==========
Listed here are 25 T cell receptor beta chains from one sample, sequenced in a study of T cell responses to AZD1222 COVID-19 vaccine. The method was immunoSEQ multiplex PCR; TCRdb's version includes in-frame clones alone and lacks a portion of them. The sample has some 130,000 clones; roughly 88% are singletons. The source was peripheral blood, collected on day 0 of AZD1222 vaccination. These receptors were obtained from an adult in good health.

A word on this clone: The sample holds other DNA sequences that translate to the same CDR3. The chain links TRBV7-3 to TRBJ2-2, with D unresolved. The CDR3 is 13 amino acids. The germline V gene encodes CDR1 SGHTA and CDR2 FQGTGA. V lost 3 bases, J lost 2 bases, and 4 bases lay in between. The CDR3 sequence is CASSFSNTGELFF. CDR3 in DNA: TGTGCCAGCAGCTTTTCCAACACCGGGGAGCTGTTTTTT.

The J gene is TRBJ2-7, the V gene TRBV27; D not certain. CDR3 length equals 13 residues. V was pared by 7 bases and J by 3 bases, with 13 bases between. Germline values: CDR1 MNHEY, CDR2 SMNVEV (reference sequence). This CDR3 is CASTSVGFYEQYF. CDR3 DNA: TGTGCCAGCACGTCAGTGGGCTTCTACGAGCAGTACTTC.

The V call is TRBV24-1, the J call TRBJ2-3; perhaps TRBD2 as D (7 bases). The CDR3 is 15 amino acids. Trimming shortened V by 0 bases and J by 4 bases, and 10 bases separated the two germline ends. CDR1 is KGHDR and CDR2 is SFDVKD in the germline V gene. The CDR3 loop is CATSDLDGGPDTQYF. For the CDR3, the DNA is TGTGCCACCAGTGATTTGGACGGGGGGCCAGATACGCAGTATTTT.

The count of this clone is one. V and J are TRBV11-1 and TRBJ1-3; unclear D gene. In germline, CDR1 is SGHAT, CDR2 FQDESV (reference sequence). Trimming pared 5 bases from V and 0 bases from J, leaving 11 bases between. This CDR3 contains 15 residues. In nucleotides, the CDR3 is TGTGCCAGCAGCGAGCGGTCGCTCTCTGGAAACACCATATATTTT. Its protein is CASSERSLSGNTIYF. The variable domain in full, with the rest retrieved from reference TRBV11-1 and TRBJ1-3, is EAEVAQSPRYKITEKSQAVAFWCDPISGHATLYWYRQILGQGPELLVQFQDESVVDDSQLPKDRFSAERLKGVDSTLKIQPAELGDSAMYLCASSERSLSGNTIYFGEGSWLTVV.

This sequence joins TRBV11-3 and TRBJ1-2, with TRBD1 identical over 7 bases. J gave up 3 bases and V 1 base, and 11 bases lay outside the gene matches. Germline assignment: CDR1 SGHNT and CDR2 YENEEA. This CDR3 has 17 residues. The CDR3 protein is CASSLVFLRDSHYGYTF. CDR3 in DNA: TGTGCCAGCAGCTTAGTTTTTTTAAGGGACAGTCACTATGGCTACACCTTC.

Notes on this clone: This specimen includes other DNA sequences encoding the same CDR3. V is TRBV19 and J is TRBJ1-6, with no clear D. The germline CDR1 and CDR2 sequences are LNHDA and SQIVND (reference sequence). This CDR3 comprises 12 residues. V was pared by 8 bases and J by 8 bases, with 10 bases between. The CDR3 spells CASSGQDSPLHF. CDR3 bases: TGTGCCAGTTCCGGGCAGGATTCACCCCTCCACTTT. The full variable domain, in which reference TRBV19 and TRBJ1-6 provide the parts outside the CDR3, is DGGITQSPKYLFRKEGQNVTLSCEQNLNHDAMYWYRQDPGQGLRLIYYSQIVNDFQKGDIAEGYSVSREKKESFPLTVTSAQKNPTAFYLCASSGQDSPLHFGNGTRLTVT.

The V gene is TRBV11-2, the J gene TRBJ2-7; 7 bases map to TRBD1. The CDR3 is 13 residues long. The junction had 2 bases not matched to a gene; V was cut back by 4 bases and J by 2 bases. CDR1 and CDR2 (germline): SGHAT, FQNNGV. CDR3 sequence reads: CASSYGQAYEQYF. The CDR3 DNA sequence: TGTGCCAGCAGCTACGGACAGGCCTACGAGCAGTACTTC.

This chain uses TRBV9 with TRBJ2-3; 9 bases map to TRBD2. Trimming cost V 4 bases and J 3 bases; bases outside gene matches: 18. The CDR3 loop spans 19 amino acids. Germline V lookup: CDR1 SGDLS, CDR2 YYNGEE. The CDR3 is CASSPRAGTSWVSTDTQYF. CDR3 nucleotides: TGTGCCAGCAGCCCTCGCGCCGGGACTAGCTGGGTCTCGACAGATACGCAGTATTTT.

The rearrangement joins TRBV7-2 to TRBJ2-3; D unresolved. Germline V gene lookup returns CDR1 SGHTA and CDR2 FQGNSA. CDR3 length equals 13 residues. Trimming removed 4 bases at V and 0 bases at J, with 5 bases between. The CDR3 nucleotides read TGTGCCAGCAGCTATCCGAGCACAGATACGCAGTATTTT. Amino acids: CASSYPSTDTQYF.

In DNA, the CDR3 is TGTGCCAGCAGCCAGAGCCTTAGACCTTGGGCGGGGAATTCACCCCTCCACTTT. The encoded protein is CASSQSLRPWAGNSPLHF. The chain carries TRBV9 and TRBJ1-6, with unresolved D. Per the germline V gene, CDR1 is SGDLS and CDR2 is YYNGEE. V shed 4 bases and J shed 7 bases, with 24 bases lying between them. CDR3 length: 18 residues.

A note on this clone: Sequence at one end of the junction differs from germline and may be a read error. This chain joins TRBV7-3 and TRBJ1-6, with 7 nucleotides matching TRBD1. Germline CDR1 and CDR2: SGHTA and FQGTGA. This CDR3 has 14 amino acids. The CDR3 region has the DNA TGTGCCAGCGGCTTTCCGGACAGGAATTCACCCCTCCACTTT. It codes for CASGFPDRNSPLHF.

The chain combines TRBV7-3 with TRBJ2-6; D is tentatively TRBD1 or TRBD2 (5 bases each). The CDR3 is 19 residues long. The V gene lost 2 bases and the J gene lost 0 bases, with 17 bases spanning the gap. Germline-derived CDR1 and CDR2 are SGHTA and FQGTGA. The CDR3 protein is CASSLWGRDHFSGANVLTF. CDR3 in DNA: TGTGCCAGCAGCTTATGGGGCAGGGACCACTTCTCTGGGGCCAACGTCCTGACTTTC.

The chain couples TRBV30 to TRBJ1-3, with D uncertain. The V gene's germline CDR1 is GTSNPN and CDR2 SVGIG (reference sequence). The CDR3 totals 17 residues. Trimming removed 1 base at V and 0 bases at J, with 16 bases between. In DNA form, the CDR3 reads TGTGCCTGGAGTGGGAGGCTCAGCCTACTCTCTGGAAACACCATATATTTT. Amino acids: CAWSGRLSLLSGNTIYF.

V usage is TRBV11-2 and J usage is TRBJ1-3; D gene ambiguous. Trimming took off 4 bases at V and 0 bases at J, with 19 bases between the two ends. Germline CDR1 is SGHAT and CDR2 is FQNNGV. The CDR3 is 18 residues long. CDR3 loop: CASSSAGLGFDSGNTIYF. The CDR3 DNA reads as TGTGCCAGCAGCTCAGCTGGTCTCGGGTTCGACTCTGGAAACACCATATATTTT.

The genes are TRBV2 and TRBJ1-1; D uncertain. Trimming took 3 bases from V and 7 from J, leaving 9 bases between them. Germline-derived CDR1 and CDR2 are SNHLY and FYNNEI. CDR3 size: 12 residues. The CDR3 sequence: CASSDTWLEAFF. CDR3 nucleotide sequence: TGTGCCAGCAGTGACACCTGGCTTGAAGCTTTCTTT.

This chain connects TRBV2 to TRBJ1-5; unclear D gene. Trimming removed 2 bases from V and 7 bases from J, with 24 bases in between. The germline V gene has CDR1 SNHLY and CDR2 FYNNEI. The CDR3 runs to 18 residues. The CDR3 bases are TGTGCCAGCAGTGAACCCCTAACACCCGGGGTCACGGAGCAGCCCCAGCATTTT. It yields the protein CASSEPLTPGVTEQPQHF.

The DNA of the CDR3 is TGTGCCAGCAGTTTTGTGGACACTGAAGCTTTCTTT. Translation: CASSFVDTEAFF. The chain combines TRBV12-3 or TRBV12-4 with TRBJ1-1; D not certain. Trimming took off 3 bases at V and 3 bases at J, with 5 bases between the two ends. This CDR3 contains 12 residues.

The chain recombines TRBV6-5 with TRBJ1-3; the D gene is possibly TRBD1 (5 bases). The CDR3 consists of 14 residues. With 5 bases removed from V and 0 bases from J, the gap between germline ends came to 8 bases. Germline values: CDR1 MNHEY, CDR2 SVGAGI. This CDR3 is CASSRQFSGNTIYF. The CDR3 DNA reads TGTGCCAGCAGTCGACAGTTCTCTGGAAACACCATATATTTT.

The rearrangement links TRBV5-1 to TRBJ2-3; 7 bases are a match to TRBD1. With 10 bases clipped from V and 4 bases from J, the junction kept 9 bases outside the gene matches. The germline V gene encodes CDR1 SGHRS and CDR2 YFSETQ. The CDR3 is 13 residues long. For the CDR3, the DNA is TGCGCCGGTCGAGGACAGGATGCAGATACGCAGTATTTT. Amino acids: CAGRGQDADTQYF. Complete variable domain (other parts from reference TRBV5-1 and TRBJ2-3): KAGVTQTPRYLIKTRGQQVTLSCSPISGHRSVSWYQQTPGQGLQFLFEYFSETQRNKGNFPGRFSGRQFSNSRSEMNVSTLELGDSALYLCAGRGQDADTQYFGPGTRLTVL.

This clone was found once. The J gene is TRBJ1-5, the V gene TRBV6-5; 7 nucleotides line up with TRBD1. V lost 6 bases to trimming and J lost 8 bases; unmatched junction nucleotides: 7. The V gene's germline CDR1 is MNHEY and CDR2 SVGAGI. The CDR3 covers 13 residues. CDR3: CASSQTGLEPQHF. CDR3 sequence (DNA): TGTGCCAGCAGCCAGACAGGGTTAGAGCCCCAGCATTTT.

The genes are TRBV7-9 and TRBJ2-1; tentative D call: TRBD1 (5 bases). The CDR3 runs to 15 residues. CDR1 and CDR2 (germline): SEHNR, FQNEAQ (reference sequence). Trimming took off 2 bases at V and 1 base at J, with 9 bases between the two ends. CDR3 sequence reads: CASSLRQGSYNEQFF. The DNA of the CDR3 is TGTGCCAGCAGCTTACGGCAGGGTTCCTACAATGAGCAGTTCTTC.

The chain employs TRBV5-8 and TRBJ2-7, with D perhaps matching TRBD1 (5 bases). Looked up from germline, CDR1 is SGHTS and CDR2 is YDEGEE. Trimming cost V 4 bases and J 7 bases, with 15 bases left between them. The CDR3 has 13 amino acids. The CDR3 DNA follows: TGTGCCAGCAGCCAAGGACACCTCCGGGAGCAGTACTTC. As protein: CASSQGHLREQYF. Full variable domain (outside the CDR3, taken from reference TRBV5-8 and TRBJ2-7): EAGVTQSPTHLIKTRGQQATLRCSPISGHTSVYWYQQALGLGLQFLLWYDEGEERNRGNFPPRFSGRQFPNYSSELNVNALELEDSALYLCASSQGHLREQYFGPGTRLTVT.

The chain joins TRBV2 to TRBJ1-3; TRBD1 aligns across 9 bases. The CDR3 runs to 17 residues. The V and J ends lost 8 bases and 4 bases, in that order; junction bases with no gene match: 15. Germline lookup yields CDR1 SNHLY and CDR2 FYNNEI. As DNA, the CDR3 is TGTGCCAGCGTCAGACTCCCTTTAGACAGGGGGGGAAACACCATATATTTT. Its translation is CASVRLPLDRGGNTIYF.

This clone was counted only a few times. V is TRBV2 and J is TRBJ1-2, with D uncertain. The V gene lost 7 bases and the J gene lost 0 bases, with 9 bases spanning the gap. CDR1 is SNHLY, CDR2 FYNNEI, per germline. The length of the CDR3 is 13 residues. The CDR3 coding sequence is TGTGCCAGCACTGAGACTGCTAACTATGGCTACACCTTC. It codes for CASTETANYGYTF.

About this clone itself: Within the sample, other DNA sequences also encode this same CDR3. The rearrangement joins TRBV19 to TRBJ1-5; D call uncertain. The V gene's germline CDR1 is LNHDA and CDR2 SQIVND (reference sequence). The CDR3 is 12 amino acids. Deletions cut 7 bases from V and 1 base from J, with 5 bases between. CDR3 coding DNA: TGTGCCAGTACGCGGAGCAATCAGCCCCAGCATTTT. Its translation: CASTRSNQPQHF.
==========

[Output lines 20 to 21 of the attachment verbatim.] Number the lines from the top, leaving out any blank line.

The rearrangement links TRBV5-1 to TRBJ2-3; 7 bases are a match to TRBD1. With 10 bases clipped from V and 4 bases from J, the junction kept 9 bases outside the gene matches. The germline V gene encodes CDR1 SGHRS and CDR2 YFSETQ. The CDR3 is 13 residues long. For the CDR3, the DNA is TGCGCCGGTCGAGGACAGGATGCAGATACGCAGTATTTT. Amino acids: CAGRGQDADTQYF. Complete variable domain (other parts from reference TRBV5-1 and TRBJ2-3): KAGVTQTPRYLIKTRGQQVTLSCSPISGHRSVSWYQQTPGQGLQFLFEYFSETQRNKGNFPGRFSGRQFSNSRSEMNVSTLELGDSALYLCAGRGQDADTQYFGPGTRLTVL.

This clone was found once. The J gene is TRBJ1-5, the V gene TRBV6-5; 7 nucleotides line up with TRBD1. V lost 6 bases to trimming and J lost 8 bases; unmatched junction nucleotides: 7. The V gene's germline CDR1 is MNHEY and CDR2 SVGAGI. The CDR3 covers 13 residues. CDR3: CASSQTGLEPQHF. CDR3 sequence (DNA): TGTGCCAGCAGCCAGACAGGGTTAGAGCCCCAGCATTTT.